Scroll Top

Bridging the Gap: Understanding and Addressing Food Insecurity in South Jersey

Exploring Food Insecurity: A Global Challenge

Food is a basic human need, yet it remains an elusive necessity for millions worldwide. Though food insecurity may be defined in multiple ways, they all reach the same common denominator: people suffer from food insecurity when they don’t have enough life-sustaining food to eat and don’t know where their next meal will come from.

In 2022, the USDA reported that, nationally, the number of people living in food-insecure households increased by 10 million to 44 million people, including 13 million children.

Closer to home, one in 14 people – and one in 11 children – are food insecure in South Jersey.

Understanding Food Security

Looking at the reverse, what does it mean to be food secure? According to the USDA, food security is defined when there is access by all people at all times to enough food for an active, healthy life.

A definition from the United Nations’ Committee on World Food Security goes a bit deeper and defines food security as a situation that exists when all people, at all times, have physical, social, and economic access to sufficient, safe, and nutritious food that meets their dietary needs and food preferences for an active and healthy life.

The Far-Reaching Consequences of Food Insecurity

It’s that definition that is utilized by New Jersey’s Office of the Food Security Advocate, the first statewide office of its kind in the country. The definition helps to better define the far-reaching consequences of food insecurity. A lack of access to food creates an effect that impacts the person’s life in many ways:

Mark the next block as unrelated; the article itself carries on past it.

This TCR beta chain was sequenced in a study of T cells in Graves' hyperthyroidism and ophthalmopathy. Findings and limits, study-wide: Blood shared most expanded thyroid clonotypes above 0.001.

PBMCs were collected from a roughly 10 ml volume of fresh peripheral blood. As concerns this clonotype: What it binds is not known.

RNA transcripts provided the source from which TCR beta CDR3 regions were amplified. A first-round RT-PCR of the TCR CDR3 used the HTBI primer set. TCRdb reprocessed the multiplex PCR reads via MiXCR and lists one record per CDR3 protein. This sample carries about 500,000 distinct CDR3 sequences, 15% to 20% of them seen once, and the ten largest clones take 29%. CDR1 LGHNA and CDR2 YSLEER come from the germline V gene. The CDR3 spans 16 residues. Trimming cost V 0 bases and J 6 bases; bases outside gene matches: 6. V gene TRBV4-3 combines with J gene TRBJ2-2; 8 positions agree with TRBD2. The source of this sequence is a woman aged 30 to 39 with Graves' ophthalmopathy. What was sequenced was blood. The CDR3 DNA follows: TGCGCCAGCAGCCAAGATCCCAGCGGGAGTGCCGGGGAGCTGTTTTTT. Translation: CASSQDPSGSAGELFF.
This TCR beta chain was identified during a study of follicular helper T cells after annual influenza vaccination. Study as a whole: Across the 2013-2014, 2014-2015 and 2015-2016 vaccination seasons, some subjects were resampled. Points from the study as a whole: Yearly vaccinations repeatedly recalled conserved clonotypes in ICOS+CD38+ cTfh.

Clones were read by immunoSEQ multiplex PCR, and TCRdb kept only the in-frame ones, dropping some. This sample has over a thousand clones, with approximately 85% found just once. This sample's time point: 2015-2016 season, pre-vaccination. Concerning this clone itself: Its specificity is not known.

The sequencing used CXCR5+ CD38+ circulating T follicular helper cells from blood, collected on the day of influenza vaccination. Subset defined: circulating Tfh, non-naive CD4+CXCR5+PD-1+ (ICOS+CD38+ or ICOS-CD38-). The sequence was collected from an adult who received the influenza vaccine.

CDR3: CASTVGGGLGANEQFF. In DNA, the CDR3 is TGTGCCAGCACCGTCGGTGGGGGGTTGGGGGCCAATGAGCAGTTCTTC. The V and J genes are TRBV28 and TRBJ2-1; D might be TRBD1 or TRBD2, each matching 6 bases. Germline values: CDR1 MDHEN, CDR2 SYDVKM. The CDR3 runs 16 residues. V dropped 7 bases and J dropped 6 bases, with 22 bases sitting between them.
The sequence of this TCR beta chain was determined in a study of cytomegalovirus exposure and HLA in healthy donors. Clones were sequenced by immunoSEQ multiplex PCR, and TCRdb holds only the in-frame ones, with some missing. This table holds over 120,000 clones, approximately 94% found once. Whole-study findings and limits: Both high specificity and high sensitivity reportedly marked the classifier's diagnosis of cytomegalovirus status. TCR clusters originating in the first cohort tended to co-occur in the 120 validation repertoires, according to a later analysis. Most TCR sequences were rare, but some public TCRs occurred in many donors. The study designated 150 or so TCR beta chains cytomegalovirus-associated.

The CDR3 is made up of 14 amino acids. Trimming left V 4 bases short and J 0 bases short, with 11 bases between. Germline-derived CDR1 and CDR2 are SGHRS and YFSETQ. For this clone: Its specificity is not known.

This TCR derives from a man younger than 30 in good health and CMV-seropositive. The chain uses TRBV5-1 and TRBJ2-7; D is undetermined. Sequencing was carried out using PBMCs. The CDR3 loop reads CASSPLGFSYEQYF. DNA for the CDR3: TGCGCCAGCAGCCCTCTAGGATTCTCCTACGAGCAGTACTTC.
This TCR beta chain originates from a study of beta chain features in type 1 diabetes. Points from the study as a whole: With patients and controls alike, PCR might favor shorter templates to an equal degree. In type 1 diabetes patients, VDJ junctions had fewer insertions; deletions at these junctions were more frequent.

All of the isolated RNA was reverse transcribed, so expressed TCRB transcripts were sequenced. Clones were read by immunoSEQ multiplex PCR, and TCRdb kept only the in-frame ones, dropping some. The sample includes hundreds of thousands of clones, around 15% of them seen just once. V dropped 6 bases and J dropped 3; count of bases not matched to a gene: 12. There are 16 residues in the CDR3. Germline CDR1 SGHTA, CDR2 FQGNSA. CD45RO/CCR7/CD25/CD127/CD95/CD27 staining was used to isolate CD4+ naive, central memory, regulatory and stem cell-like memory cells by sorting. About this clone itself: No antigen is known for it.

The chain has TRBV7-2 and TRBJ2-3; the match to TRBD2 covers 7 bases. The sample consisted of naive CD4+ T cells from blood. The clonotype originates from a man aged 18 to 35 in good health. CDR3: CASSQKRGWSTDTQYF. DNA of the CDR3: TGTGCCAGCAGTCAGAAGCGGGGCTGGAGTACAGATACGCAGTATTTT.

• Physical Health: Food insecurity can lead to physical health problems, including malnutrition, deficiencies in essential nutrients, weakened immune systems, and long-term health complications.
  • Mental Health: Food insecurity contributes to stress, anxiety, depression, and other issues due to the constant worry about accessing adequate food.
  • Educational Challenges: Children experiencing food insecurity may find it harder to concentrate in school, affecting their academic performance and cognitive development.
  • Economic Challenges: Families experiencing food insecurity often face financial strain, allocating a significant portion of their income to food or health-related costs, which can hinder economic stability.
  • Social Impact: It can lead to social isolation or stigmatization, affecting individuals’ self-worth and community interactions.
  • Productivity and Development: Adults facing food insecurity might experience reduced productivity at work due to health issues or mental stress, impacting their overall professional development.
  • Community Well-Being: Widespread food insecurity can strain community resources and support systems, affecting the overall well-being and cohesion of neighborhoods and societies.

Collaborative Efforts Against Food Insecurity

Ensuring food security is a cornerstone of a society where everyone can reach their full potential, unburdened by hunger. Food security is not just providing sustenance, but it’s empowering individuals and communities to thrive.

Addressing food insecurity comprehensively involves ensuring access to food and tackling the various interconnected issues that arise due to this fundamental lack of food security. At the Food Bank of South Jersey, we work with partner organizations and the community to help create sustainable solutions to end food insecurity. By uncovering the underlying factors contributing to food insecurity and working together, we can create sustainable, systematic change that will help community members thrive.

Skip to content